However keen you are, it’s important to keep things in proportion. Set yourself a maximum weekly increase of 20-25% of mileage. So if you’re comfortable with 20 miles, you could move up to 25, if you’re OK with 40 move up to 50, and so on. Don’t forget to factor in your other training – don’t plan to add in another short ride or hard run in a week that you’re upping your longest session.
- How to avoid over doing it
Make sure you treat increasing mileage like any other increase in your training load. Every third week, recover by reducing your mileage before pushing up to another level.
Don’t feel you have to be an absolute slave to your plan either. If you’ve had a heavy week at work, there’s a serious cold doing the rounds or you’re just knackered, don’t kill yourself to hit your weekly goal. Regroup and hit the next long ride when you’re ready or you’ll just plough yourself into the ground.
Listen to your body too: muscle soreness and maybe a few raw patches are to be expected and are just part of your body’s adaptation process. Any soreness in your joints or stabbing pains anywhere, though, and you need to see a sports physio ASAP so you don’t become sidelined for the long term.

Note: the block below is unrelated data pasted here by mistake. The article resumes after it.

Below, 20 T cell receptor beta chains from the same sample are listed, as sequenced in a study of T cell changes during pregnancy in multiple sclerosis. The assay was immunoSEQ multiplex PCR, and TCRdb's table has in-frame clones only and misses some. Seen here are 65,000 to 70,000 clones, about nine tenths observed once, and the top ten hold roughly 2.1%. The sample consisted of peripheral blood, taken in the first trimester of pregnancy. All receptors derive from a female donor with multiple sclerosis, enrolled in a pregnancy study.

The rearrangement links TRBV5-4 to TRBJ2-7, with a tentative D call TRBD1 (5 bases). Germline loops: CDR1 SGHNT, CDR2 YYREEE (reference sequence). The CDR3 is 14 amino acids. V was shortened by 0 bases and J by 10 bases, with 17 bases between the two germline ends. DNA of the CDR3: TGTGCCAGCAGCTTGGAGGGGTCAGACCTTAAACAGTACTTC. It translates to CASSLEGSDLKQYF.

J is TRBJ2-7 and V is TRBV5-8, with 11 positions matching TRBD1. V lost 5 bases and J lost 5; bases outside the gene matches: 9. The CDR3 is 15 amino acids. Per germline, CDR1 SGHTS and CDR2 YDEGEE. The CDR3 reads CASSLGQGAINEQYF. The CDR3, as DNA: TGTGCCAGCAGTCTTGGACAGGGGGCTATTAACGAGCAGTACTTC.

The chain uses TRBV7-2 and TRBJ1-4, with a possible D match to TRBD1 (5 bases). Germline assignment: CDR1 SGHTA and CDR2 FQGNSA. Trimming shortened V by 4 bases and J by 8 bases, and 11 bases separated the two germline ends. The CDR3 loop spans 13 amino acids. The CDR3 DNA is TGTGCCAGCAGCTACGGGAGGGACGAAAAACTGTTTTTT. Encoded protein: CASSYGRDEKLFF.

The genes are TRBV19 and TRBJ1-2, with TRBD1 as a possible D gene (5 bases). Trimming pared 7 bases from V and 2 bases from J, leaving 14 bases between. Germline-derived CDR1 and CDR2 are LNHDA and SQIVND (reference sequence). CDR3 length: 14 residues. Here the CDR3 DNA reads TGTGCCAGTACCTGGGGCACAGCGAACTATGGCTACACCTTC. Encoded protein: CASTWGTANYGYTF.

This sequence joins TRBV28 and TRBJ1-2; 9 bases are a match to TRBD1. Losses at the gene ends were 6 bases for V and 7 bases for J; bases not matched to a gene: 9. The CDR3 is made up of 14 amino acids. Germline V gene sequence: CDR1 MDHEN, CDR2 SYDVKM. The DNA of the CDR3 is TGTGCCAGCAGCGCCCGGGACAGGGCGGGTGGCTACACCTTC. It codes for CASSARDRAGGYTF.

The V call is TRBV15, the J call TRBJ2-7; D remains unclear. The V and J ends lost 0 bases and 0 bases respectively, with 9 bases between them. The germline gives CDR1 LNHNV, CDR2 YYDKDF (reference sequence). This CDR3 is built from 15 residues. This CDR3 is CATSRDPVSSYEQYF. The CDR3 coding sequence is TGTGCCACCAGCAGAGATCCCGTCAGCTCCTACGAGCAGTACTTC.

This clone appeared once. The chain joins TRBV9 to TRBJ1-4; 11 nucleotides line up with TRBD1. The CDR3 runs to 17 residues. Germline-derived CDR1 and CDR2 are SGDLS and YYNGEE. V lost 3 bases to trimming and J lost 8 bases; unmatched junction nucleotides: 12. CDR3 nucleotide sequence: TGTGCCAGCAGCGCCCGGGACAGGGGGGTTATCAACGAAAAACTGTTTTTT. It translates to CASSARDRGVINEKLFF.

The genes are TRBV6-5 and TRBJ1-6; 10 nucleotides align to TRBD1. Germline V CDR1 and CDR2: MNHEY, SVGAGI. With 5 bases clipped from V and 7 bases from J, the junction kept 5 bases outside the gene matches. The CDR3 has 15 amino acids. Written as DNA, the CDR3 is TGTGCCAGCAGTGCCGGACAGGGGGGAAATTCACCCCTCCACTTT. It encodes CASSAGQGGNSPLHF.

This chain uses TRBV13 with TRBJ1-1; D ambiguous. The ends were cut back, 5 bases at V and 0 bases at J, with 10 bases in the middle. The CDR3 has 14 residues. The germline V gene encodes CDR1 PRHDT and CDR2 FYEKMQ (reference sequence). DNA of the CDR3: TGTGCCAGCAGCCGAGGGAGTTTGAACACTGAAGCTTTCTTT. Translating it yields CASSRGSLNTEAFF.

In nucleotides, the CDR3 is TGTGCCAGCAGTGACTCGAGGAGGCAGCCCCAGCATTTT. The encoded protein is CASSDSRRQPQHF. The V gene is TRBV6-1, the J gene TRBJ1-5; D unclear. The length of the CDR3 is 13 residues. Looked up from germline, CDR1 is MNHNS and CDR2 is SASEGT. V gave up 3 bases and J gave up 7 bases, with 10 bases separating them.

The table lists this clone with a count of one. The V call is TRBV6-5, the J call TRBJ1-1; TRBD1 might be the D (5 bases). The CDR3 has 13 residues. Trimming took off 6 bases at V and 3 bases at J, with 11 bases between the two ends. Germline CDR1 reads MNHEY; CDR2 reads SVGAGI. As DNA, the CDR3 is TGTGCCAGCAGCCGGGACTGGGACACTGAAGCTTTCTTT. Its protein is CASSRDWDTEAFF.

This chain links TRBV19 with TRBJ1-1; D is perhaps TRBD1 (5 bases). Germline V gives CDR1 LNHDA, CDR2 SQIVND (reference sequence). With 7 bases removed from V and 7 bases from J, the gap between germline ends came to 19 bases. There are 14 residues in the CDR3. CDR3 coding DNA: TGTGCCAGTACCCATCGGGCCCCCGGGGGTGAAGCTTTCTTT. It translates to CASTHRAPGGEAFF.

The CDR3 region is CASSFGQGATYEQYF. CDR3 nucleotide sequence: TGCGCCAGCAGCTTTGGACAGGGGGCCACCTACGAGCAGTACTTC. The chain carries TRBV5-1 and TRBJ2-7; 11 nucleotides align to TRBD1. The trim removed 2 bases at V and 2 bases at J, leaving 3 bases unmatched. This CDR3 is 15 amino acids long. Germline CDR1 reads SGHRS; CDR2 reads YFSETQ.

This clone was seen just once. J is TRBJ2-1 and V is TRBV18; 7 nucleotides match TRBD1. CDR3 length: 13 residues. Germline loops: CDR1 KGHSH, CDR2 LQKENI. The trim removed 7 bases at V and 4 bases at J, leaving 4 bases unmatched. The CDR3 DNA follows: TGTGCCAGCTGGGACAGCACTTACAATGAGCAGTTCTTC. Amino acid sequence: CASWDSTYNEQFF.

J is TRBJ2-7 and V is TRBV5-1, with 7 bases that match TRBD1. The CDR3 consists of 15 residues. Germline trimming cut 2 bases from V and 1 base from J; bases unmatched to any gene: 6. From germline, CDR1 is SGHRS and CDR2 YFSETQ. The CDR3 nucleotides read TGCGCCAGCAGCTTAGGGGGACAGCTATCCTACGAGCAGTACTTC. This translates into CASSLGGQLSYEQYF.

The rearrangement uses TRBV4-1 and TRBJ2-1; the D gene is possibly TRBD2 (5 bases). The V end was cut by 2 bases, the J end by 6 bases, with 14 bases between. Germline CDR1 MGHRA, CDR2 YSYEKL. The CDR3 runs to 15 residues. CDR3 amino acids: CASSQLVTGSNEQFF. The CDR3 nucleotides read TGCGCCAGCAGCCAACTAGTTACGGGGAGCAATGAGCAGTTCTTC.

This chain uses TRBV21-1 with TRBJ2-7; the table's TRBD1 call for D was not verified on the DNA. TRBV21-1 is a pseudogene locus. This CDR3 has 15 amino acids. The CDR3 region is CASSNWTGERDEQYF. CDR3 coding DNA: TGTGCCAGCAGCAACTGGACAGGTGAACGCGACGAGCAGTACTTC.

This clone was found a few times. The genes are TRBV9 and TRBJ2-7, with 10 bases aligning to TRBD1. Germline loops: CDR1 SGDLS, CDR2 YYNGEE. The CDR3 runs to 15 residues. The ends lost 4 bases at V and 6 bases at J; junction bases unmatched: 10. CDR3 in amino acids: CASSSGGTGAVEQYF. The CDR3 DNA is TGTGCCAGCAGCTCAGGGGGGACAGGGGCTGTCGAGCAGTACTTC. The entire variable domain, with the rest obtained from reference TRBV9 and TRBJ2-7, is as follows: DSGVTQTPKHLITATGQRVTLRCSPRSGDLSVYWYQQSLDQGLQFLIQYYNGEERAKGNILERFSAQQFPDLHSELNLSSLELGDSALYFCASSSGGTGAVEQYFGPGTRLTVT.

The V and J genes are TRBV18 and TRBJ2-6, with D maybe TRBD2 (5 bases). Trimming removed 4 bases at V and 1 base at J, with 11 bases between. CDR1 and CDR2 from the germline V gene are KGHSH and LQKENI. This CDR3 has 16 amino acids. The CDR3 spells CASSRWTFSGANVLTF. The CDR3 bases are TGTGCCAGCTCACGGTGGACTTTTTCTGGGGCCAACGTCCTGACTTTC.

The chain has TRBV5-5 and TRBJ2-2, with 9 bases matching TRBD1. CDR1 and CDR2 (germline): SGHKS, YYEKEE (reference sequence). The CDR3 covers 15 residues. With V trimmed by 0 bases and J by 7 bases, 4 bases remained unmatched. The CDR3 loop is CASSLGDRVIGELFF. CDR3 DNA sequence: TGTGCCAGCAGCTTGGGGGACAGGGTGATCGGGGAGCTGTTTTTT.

- Set your bike up for long rides
Completing your first long-distance event is about exactly that: completing. It’s no good getting your body fit to go the distance if your bike won’t make it to the finish. Get it checked out by a competent mechanic to check nothing is rubbing, seized or soft when it should be hard (or vice versa). Do this before your first long ride, allowing a few days to get things fixed if need be, and book it in again every couple of thousand miles. Make sure you know some basic bike maintenance yourself: changing a flat on the go, tuning gears and brakes, and cleaning and lubing your chain.
Next check it fits you properly. A professional assessment is best (and best done at the buying stage), but the DIY basics are easy. To set your saddle height, put the heel of your bare foot on the pedal. At the bottom of the stroke your leg should be dead straight without wobbling your hip over sideways to compensate.